To sum up, all the hypotheses of Theorem 2.1 are satisfied. Hence F has at least three fixed points, i.e., the problem (1.1) has at least three positive solutions of the form

$u\left(t\right)=\left\{\begin{array}{ll}\phi \left(t\right),& t\in {\left[-r,0\right]}_{\mathbf{T}},\\ {u}_{i}\left(t\right),& t\in {\left[0,T\right]}_{\mathbf{T}},i=1,2,3,\end{array}$

where $\parallel {u}_{1}\parallel , $b<\alpha \left({u}_{2}\right)$, $\parallel {u}_{3}\parallel >a$, and $\alpha \left({u}_{3}\right). □

## 4 Example

Let $\mathbf{T}=\left[-\frac{3}{4},-\frac{1}{4}\right]\cup \left\{0,\frac{3}{4}\right\}\cup \left\{{\left(\frac{1}{2}\right)}^{{\mathbb{N}}_{0}}\right\}$, where ${\mathbb{N}}_{0}$ denotes the set of all nonnegative integers.

Consider the following p-Laplacian functional dynamic equation on the time scale T:

$\left\{\begin{array}{l}{\left[{\mathrm{\Phi }}_{p}\left({u}^{△▽}\left(t\right)\right)\right]}^{▽}+a\left(t\right)\left[\frac{6{u}^{3}\left(t\right)}{{u}^{3}\left(t\right)+{u}^{3}\left(t-\frac{3}{4}\right)+1}+\frac{1}{5}\right]=0,\phantom{\rule{1em}{0ex}}t\in {\left(0,1\right)}_{\mathbf{T}},\\ u\left(t\right)=\phi \left(t\right)\equiv 0,\phantom{\rule{1em}{0ex}}t\in {\left[-\frac{3}{4},0\right]}_{\mathbf{T}},\\ {u}^{△}\left(0\right)={u}^{△▽}\left(T\right)=0,\phantom{\rule{2em}{0ex}}u\left(T\right)+{B}_{0}\left({u}^{△}\left(\eta \right)\right)=0,\end{array}$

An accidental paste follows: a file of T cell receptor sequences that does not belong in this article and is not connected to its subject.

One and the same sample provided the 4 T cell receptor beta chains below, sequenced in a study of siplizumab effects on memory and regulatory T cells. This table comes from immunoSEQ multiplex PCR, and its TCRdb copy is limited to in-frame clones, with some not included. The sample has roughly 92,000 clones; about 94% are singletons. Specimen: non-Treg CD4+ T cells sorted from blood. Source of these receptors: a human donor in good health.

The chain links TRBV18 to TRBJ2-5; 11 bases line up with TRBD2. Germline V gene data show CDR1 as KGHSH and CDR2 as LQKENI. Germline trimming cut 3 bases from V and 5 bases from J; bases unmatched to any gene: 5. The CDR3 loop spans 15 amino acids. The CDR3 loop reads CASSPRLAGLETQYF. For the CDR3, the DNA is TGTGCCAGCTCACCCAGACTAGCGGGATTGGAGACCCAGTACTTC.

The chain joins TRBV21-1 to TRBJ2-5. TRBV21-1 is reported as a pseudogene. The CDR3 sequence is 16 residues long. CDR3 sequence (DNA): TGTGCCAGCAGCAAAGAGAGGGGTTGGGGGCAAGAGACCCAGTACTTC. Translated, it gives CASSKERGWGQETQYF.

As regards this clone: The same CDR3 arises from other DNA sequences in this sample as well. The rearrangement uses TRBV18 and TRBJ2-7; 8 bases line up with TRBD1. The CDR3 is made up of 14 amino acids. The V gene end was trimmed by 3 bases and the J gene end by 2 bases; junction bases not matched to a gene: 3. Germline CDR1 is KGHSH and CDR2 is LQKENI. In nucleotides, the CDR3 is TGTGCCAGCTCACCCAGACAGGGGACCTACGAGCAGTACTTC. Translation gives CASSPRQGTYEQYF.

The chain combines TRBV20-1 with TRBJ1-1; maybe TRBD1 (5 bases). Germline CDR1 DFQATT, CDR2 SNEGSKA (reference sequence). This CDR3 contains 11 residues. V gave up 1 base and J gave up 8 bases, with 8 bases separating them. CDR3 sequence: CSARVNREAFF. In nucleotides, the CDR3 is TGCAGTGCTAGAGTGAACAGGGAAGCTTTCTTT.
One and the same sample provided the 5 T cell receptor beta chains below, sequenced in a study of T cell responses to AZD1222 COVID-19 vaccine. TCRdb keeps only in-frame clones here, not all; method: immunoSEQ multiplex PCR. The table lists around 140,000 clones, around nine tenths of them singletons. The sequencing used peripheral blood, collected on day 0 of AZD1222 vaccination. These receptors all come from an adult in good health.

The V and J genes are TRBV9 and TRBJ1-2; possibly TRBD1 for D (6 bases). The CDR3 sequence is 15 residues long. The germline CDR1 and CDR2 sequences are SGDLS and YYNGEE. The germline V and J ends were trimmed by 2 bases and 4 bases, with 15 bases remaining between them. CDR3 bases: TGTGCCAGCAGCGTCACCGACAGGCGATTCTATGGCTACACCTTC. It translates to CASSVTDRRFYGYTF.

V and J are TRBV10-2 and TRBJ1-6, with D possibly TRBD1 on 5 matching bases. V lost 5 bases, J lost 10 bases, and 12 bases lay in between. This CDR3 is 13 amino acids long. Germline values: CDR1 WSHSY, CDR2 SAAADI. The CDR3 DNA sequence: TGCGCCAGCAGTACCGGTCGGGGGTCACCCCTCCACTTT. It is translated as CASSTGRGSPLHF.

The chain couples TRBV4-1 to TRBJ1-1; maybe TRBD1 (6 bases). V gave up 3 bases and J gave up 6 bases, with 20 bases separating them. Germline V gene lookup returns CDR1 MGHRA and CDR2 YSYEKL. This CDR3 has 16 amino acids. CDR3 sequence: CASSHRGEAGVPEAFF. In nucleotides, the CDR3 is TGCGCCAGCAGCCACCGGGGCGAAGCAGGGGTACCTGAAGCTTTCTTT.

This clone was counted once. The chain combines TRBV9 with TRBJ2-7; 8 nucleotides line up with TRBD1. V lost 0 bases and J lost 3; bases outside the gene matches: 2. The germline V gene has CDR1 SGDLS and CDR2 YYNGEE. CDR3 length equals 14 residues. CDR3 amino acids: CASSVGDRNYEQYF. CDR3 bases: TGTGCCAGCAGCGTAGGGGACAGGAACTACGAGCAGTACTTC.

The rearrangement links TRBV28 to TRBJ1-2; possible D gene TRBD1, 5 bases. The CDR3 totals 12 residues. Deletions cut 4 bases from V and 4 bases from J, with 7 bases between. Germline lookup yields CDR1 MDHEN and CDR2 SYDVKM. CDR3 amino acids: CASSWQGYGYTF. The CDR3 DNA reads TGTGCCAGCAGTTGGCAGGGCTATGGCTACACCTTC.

(4.1)

where $T=1$, $p=\frac{3}{2}$, $B=2$, $A=3$, $\mu :{\left[0,1\right]}_{\mathbf{T}}\to {\left[-\frac{3}{4},1\right]}_{\mathbf{T}}$, and $\mu \left(t\right)=t-\frac{3}{4}$, $r=\frac{3}{4}$, $\eta =\frac{1}{2}$, $l=\frac{1}{4}$, $f\left(u,\phi \left(s\right)\right)=\frac{6{u}^{3}}{{u}^{3}+1}+\frac{1}{5}$, $f\left({u}_{1},{u}_{2}\right)=\frac{6{u}_{1}^{3}}{{u}_{1}^{3}+{u}_{2}^{3}+1}+\frac{1}{5}$, and

$a\left(t\right)=\left\{\begin{array}{ll}1,& t\in {\left[0,\frac{1}{2}\right]}_{\mathbf{T}},\\ -\frac{99}{50}t+\frac{199}{100},& t\in {\left[\frac{1}{2},1\right]}_{\mathbf{T}}.\end{array}$

We deduce that ${Y}_{1}={\left[0,\frac{3}{4}\right]}_{\mathbf{T}}$, ${Y}_{2}={\left(\frac{3}{4},1\right]}_{\mathbf{T}}$, ${Y}_{3}={\left[\frac{1}{4},\frac{1}{2}\right]}_{\mathbf{T}}$. Then ${\int }_{{Y}_{3}}{\mathrm{\Phi }}_{q}\left({\int }_{0}^{s}a\left(r\right)\mathrm{\nabla }s\right)\mathrm{\nabla }s=\frac{1}{16}$, ${\int }_{0}^{T}a\left(r\right)\mathrm{\nabla }r={\int }_{0}^{1}a\left(r\right)\mathrm{\nabla }r=\frac{503}{800}$.